Ag retailer Peter Schott of Kulm, N.D., is excited about his new hire. He says it's dependable, useful, able to provide a new perspective, and fun to be around. There's just one catch – it doesn't draw a paycheck every month.
"In case you're wondering, I'm not talking about a new employee. I am referring to a UAS system that we purchased for use on the farm," he says.
Though it may require an upfront investment, Unmanned Aerial Systems are gaining traction on the farm.
What is the difference between Unmanned Aerial Systems and a drone? Quite frankly, nothing. But use of the word "drone" seems to have a negative impact, and those on the cutting edge of using this technology in the world of agriculture prefer to use the term UAS.
Currently one of the best sources for information on UAS is Chad Colby, Bloomington, Ill.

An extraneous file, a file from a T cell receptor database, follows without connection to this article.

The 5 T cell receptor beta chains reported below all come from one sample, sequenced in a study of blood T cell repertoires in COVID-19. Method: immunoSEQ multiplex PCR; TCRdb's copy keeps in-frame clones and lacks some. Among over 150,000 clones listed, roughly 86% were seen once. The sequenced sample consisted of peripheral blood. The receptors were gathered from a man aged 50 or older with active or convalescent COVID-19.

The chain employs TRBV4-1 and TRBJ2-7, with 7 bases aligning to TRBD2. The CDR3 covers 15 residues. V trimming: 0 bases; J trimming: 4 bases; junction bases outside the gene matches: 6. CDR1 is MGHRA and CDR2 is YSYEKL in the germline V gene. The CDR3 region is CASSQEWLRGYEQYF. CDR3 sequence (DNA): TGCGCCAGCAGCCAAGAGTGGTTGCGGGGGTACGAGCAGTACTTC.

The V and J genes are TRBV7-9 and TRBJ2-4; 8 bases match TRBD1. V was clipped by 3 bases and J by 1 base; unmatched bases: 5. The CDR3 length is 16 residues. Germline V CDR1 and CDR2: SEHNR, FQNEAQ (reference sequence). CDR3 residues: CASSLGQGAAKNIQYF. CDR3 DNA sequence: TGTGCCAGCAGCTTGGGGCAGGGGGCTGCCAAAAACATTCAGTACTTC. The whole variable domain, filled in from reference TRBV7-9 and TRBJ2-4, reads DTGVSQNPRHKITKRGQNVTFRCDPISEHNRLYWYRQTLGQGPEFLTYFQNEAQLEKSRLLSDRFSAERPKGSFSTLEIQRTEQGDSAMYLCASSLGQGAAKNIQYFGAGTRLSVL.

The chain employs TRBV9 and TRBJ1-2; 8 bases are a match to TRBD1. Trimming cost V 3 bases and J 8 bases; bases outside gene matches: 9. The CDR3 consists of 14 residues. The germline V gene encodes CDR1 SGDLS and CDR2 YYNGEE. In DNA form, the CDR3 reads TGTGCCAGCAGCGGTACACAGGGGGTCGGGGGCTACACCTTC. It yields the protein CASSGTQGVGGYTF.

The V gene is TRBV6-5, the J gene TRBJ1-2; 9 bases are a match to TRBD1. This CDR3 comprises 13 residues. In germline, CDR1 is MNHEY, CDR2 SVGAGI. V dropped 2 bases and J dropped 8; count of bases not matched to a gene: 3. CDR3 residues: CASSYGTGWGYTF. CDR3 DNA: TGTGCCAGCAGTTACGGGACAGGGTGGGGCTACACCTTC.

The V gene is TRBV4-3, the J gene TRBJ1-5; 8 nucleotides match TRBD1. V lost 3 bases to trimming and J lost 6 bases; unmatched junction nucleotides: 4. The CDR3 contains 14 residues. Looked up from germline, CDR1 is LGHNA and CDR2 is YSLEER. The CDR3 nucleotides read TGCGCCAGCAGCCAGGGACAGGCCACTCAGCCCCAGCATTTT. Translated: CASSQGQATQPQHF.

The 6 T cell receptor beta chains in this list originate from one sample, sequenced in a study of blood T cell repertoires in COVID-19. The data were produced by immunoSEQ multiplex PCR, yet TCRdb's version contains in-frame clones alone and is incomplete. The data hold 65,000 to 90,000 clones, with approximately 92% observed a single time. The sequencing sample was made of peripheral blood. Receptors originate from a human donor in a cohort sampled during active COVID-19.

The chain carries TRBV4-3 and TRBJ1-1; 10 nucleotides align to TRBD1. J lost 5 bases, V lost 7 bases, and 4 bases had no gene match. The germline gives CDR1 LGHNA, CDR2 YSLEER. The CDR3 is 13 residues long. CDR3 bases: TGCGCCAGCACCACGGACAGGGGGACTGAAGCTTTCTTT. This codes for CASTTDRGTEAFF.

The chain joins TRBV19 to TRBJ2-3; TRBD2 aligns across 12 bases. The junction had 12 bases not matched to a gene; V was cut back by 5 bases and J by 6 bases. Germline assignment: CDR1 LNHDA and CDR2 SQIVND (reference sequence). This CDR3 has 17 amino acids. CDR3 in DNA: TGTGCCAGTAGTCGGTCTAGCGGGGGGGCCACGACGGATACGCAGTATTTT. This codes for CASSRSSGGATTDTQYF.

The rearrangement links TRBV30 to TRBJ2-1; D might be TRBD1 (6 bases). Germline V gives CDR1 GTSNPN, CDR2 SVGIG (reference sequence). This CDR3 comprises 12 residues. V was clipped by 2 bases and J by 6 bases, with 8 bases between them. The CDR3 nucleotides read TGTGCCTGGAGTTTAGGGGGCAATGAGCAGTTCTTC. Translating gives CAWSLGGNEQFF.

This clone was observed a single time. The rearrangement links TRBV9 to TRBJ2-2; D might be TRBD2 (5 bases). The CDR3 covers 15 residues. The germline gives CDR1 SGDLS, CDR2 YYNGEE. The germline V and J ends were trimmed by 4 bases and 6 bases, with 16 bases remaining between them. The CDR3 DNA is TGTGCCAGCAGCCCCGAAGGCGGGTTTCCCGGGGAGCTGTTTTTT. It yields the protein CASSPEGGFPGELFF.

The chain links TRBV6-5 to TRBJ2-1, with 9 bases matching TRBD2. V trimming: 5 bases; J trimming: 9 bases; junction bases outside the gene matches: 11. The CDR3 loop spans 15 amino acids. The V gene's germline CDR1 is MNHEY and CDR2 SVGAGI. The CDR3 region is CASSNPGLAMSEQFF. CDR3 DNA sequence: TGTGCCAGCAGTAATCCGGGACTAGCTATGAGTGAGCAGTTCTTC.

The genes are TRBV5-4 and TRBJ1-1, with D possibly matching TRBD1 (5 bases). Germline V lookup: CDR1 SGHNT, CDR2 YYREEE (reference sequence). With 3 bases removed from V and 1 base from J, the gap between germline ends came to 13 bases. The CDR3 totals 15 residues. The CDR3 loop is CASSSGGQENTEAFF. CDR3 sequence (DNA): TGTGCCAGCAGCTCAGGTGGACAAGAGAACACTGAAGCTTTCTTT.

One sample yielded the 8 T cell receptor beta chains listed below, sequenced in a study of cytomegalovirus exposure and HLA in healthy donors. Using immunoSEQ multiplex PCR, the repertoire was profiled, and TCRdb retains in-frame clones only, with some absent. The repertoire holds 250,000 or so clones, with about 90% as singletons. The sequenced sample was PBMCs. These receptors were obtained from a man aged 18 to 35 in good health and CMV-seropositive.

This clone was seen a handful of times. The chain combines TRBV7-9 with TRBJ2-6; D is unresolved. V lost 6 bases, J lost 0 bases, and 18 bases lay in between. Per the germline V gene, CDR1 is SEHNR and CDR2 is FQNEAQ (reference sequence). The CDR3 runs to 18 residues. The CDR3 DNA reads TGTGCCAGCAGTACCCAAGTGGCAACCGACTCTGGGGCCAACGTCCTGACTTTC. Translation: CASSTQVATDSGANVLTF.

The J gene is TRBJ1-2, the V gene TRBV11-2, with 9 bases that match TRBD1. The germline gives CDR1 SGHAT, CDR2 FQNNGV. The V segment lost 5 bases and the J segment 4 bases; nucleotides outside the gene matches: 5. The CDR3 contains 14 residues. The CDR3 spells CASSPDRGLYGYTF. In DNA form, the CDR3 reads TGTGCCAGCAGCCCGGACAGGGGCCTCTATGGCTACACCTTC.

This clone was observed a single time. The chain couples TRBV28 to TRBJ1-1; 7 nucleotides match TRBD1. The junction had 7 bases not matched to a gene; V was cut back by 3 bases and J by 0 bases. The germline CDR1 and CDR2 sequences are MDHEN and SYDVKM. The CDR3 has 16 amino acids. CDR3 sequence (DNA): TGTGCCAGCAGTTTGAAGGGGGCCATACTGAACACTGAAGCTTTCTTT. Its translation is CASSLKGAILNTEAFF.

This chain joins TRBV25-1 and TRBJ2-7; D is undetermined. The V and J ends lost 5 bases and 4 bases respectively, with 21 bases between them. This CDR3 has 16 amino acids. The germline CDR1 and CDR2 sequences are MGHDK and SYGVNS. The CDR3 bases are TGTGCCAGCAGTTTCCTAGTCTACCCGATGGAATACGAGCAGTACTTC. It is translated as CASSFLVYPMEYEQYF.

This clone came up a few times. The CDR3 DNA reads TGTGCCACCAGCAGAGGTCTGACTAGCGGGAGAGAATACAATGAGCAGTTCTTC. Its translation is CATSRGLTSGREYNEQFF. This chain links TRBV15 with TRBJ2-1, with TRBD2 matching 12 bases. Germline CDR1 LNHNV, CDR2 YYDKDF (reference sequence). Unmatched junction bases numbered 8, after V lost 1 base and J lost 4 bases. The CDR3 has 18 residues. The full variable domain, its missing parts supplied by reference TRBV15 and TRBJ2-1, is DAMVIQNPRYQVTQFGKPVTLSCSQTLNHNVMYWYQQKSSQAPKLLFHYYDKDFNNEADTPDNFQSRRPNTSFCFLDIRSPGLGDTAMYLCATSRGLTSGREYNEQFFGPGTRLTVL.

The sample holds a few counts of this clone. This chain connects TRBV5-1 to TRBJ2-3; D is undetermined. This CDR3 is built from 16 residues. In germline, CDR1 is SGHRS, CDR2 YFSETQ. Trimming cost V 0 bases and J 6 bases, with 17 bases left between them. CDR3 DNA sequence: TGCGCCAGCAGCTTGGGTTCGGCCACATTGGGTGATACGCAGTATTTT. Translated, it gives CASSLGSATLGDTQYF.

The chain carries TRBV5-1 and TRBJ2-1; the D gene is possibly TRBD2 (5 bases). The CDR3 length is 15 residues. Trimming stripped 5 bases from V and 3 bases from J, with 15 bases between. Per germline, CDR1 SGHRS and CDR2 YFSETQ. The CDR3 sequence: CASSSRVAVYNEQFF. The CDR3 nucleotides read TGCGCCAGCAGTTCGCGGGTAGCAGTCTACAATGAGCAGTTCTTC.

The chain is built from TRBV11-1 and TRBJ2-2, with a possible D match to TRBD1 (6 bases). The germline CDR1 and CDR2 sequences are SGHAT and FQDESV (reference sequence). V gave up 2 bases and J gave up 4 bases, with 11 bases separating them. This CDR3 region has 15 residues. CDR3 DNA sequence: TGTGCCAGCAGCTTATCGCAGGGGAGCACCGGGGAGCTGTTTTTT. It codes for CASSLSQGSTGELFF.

"One of the major reasons I have become outspoken about UAS is because of the lack of knowledge about this topic," Colby says, noting that some folks are confused about the current Federal Aviation Administration regulations.
"It's very important if you are considering this application on your farm is to understand the rules. The facts are this simple: If an individual or company flies any unmanned aircraft for commercial use, it's against the law. Period."
However, he says, "You can use an unmanned aircraft for non-commercial or private use, provided you operate it correctly as a hobby aircraft."
The possibilities for use of UAS on a farm is still 'up in the air'. Right now experts and farmers are in the learning stages of this technology and what advantages it will hold for agriculture.
Those who have taken classes and purchased their own UAS are excited about the advantages that they will gain on their farm from this different perspective.